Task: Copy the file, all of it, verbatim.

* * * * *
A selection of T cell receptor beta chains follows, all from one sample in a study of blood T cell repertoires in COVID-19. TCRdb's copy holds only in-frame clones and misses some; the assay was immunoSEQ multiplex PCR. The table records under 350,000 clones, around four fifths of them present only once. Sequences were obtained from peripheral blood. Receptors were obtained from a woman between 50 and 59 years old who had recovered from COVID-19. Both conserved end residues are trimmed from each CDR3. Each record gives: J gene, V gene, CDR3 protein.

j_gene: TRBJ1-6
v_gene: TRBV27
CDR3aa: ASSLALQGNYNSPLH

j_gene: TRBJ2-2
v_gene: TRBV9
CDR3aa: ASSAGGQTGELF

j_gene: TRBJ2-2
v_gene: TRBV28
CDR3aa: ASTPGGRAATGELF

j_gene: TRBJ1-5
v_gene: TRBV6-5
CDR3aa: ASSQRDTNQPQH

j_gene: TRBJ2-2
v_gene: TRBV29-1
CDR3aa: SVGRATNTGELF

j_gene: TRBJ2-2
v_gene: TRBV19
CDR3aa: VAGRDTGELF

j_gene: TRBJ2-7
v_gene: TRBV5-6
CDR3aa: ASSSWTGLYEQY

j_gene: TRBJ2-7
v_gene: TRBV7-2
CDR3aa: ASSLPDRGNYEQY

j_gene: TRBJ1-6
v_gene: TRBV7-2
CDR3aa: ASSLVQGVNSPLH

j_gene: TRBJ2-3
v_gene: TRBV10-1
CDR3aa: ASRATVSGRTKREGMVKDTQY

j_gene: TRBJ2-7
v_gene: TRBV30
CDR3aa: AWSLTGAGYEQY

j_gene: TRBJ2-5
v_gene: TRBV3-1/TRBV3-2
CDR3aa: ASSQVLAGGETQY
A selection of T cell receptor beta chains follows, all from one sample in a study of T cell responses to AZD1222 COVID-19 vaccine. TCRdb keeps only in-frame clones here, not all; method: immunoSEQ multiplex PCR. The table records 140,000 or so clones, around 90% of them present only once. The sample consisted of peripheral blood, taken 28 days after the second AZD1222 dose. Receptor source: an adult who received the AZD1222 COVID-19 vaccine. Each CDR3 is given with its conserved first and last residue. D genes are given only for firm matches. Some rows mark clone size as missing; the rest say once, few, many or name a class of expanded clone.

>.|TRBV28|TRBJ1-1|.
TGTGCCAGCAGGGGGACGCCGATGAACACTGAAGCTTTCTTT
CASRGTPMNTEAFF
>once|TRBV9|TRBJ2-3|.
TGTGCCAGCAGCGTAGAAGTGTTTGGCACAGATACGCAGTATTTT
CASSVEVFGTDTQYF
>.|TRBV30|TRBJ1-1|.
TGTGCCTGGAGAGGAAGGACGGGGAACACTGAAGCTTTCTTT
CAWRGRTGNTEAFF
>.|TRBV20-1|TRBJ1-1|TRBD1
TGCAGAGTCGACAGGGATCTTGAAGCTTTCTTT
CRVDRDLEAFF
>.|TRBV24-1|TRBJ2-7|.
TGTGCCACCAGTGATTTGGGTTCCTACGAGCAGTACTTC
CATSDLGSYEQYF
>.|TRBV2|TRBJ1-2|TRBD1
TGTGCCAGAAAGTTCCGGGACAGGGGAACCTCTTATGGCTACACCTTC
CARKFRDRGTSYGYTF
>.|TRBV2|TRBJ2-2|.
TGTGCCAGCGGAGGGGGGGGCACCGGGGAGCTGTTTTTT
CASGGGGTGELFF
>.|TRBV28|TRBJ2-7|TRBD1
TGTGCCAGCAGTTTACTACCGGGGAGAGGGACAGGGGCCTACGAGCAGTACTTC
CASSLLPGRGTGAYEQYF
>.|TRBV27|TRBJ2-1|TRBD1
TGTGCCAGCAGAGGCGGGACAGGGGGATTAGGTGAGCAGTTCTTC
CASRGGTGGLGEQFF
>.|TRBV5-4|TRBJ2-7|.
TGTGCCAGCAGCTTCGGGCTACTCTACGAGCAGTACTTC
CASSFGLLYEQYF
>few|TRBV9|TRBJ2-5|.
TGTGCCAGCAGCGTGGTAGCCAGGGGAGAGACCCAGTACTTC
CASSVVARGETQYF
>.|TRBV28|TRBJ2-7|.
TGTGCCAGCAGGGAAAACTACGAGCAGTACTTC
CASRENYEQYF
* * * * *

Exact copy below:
A selection of T cell receptor beta chains follows, all from one sample in a study of blood T cell repertoires in COVID-19. TCRdb's copy holds only in-frame clones and misses some; the assay was immunoSEQ multiplex PCR. The table records under 350,000 clones, around four fifths of them present only once. Sequences were obtained from peripheral blood. Receptors were obtained from a woman between 50 and 59 years old who had recovered from COVID-19. Both conserved end residues are trimmed from each CDR3. Each record gives: J gene, V gene, CDR3 protein.

j_gene: TRBJ1-6
v_gene: TRBV27
CDR3aa: ASSLALQGNYNSPLH

j_gene: TRBJ2-2
v_gene: TRBV9
CDR3aa: ASSAGGQTGELF

j_gene: TRBJ2-2
v_gene: TRBV28
CDR3aa: ASTPGGRAATGELF

j_gene: TRBJ1-5
v_gene: TRBV6-5
CDR3aa: ASSQRDTNQPQH

j_gene: TRBJ2-2
v_gene: TRBV29-1
CDR3aa: SVGRATNTGELF

j_gene: TRBJ2-2
v_gene: TRBV19
CDR3aa: VAGRDTGELF

j_gene: TRBJ2-7
v_gene: TRBV5-6
CDR3aa: ASSSWTGLYEQY

j_gene: TRBJ2-7
v_gene: TRBV7-2
CDR3aa: ASSLPDRGNYEQY

j_gene: TRBJ1-6
v_gene: TRBV7-2
CDR3aa: ASSLVQGVNSPLH

j_gene: TRBJ2-3
v_gene: TRBV10-1
CDR3aa: ASRATVSGRTKREGMVKDTQY

j_gene: TRBJ2-7
v_gene: TRBV30
CDR3aa: AWSLTGAGYEQY

j_gene: TRBJ2-5
v_gene: TRBV3-1/TRBV3-2
CDR3aa: ASSQVLAGGETQY
A selection of T cell receptor beta chains follows, all from one sample in a study of T cell responses to AZD1222 COVID-19 vaccine. TCRdb keeps only in-frame clones here, not all; method: immunoSEQ multiplex PCR. The table records 140,000 or so clones, around 90% of them present only once. The sample consisted of peripheral blood, taken 28 days after the second AZD1222 dose. Receptor source: an adult who received the AZD1222 COVID-19 vaccine. Each CDR3 is given with its conserved first and last residue. D genes are given only for firm matches. Some rows mark clone size as missing; the rest say once, few, many or name a class of expanded clone.

>.|TRBV28|TRBJ1-1|.
TGTGCCAGCAGGGGGACGCCGATGAACACTGAAGCTTTCTTT
CASRGTPMNTEAFF
>once|TRBV9|TRBJ2-3|.
TGTGCCAGCAGCGTAGAAGTGTTTGGCACAGATACGCAGTATTTT
CASSVEVFGTDTQYF
>.|TRBV30|TRBJ1-1|.
TGTGCCTGGAGAGGAAGGACGGGGAACACTGAAGCTTTCTTT
CAWRGRTGNTEAFF
>.|TRBV20-1|TRBJ1-1|TRBD1
TGCAGAGTCGACAGGGATCTTGAAGCTTTCTTT
CRVDRDLEAFF
>.|TRBV24-1|TRBJ2-7|.
TGTGCCACCAGTGATTTGGGTTCCTACGAGCAGTACTTC
CATSDLGSYEQYF
>.|TRBV2|TRBJ1-2|TRBD1
TGTGCCAGAAAGTTCCGGGACAGGGGAACCTCTTATGGCTACACCTTC
CARKFRDRGTSYGYTF
>.|TRBV2|TRBJ2-2|.
TGTGCCAGCGGAGGGGGGGGCACCGGGGAGCTGTTTTTT
CASGGGGTGELFF
>.|TRBV28|TRBJ2-7|TRBD1
TGTGCCAGCAGTTTACTACCGGGGAGAGGGACAGGGGCCTACGAGCAGTACTTC
CASSLLPGRGTGAYEQYF
>.|TRBV27|TRBJ2-1|TRBD1
TGTGCCAGCAGAGGCGGGACAGGGGGATTAGGTGAGCAGTTCTTC
CASRGGTGGLGEQFF
>.|TRBV5-4|TRBJ2-7|.
TGTGCCAGCAGCTTCGGGCTACTCTACGAGCAGTACTTC
CASSFGLLYEQYF
>few|TRBV9|TRBJ2-5|.
TGTGCCAGCAGCGTGGTAGCCAGGGGAGAGACCCAGTACTTC
CASSVVARGETQYF
>.|TRBV28|TRBJ2-7|.
TGTGCCAGCAGGGAAAACTACGAGCAGTACTTC
CASRENYEQYF